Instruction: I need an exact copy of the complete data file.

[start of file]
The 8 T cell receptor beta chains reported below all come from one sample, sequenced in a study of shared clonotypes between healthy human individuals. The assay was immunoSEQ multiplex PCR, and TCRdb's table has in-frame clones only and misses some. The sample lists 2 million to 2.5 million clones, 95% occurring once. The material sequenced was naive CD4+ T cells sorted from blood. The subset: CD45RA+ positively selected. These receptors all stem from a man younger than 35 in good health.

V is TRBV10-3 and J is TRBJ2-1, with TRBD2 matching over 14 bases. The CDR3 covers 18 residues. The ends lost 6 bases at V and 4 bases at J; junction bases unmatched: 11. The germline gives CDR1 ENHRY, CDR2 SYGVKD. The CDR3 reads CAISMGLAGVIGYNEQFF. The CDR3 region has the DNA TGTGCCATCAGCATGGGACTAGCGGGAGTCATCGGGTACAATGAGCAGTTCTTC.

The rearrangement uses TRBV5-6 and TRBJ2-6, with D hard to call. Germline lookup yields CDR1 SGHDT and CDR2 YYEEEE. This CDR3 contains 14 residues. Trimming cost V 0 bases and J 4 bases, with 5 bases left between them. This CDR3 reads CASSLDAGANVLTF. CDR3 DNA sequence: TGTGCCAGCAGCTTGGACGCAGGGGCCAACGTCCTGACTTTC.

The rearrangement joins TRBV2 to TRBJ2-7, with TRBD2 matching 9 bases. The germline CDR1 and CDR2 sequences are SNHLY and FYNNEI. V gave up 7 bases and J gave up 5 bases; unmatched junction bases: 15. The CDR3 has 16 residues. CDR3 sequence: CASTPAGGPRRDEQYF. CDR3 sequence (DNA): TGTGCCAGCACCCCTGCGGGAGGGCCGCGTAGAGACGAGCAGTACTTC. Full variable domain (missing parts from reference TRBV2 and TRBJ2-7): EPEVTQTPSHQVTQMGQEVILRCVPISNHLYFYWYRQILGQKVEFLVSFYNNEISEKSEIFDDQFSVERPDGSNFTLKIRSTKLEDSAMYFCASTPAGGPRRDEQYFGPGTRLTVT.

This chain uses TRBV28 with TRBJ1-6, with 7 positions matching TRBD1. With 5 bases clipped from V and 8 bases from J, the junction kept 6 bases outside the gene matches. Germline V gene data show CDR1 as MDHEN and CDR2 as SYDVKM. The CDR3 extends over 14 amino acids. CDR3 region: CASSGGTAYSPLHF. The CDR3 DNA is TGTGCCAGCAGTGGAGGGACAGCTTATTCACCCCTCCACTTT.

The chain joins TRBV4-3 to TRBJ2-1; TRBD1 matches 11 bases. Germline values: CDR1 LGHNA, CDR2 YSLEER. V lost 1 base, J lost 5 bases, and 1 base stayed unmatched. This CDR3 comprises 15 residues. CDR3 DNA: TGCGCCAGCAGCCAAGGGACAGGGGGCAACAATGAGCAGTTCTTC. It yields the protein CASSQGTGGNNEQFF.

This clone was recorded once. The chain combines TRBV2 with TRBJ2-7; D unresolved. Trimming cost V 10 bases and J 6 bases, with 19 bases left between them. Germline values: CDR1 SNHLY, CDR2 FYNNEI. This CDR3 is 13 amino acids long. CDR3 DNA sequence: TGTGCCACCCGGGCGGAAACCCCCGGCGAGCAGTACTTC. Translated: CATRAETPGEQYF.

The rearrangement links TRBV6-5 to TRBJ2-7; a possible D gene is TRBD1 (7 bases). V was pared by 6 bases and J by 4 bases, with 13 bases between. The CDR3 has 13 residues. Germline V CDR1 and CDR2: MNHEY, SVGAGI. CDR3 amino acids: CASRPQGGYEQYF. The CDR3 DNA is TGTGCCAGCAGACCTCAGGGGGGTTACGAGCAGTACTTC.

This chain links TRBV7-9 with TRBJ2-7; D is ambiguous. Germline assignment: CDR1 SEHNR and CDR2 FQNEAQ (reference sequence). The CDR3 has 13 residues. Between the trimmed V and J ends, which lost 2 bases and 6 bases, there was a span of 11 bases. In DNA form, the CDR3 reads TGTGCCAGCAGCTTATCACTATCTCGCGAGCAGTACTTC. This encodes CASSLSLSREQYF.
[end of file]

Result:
The 8 T cell receptor beta chains reported below all come from one sample, sequenced in a study of shared clonotypes between healthy human individuals. The assay was immunoSEQ multiplex PCR, and TCRdb's table has in-frame clones only and misses some. The sample lists 2 million to 2.5 million clones, 95% occurring once. The material sequenced was naive CD4+ T cells sorted from blood. The subset: CD45RA+ positively selected. These receptors all stem from a man younger than 35 in good health.

V is TRBV10-3 and J is TRBJ2-1, with TRBD2 matching over 14 bases. The CDR3 covers 18 residues. The ends lost 6 bases at V and 4 bases at J; junction bases unmatched: 11. The germline gives CDR1 ENHRY, CDR2 SYGVKD. The CDR3 reads CAISMGLAGVIGYNEQFF. The CDR3 region has the DNA TGTGCCATCAGCATGGGACTAGCGGGAGTCATCGGGTACAATGAGCAGTTCTTC.

The rearrangement uses TRBV5-6 and TRBJ2-6, with D hard to call. Germline lookup yields CDR1 SGHDT and CDR2 YYEEEE. This CDR3 contains 14 residues. Trimming cost V 0 bases and J 4 bases, with 5 bases left between them. This CDR3 reads CASSLDAGANVLTF. CDR3 DNA sequence: TGTGCCAGCAGCTTGGACGCAGGGGCCAACGTCCTGACTTTC.

The rearrangement joins TRBV2 to TRBJ2-7, with TRBD2 matching 9 bases. The germline CDR1 and CDR2 sequences are SNHLY and FYNNEI. V gave up 7 bases and J gave up 5 bases; unmatched junction bases: 15. The CDR3 has 16 residues. CDR3 sequence: CASTPAGGPRRDEQYF. CDR3 sequence (DNA): TGTGCCAGCACCCCTGCGGGAGGGCCGCGTAGAGACGAGCAGTACTTC. Full variable domain (missing parts from reference TRBV2 and TRBJ2-7): EPEVTQTPSHQVTQMGQEVILRCVPISNHLYFYWYRQILGQKVEFLVSFYNNEISEKSEIFDDQFSVERPDGSNFTLKIRSTKLEDSAMYFCASTPAGGPRRDEQYFGPGTRLTVT.

This chain uses TRBV28 with TRBJ1-6, with 7 positions matching TRBD1. With 5 bases clipped from V and 8 bases from J, the junction kept 6 bases outside the gene matches. Germline V gene data show CDR1 as MDHEN and CDR2 as SYDVKM. The CDR3 extends over 14 amino acids. CDR3 region: CASSGGTAYSPLHF. The CDR3 DNA is TGTGCCAGCAGTGGAGGGACAGCTTATTCACCCCTCCACTTT.

The chain joins TRBV4-3 to TRBJ2-1; TRBD1 matches 11 bases. Germline values: CDR1 LGHNA, CDR2 YSLEER. V lost 1 base, J lost 5 bases, and 1 base stayed unmatched. This CDR3 comprises 15 residues. CDR3 DNA: TGCGCCAGCAGCCAAGGGACAGGGGGCAACAATGAGCAGTTCTTC. It yields the protein CASSQGTGGNNEQFF.

This clone was recorded once. The chain combines TRBV2 with TRBJ2-7; D unresolved. Trimming cost V 10 bases and J 6 bases, with 19 bases left between them. Germline values: CDR1 SNHLY, CDR2 FYNNEI. This CDR3 is 13 amino acids long. CDR3 DNA sequence: TGTGCCACCCGGGCGGAAACCCCCGGCGAGCAGTACTTC. Translated: CATRAETPGEQYF.

The rearrangement links TRBV6-5 to TRBJ2-7; a possible D gene is TRBD1 (7 bases). V was pared by 6 bases and J by 4 bases, with 13 bases between. The CDR3 has 13 residues. Germline V CDR1 and CDR2: MNHEY, SVGAGI. CDR3 amino acids: CASRPQGGYEQYF. The CDR3 DNA is TGTGCCAGCAGACCTCAGGGGGGTTACGAGCAGTACTTC.

This chain links TRBV7-9 with TRBJ2-7; D is ambiguous. Germline assignment: CDR1 SEHNR and CDR2 FQNEAQ (reference sequence). The CDR3 has 13 residues. Between the trimmed V and J ends, which lost 2 bases and 6 bases, there was a span of 11 bases. In DNA form, the CDR3 reads TGTGCCAGCAGCTTATCACTATCTCGCGAGCAGTACTTC. This encodes CASSLSLSREQYF.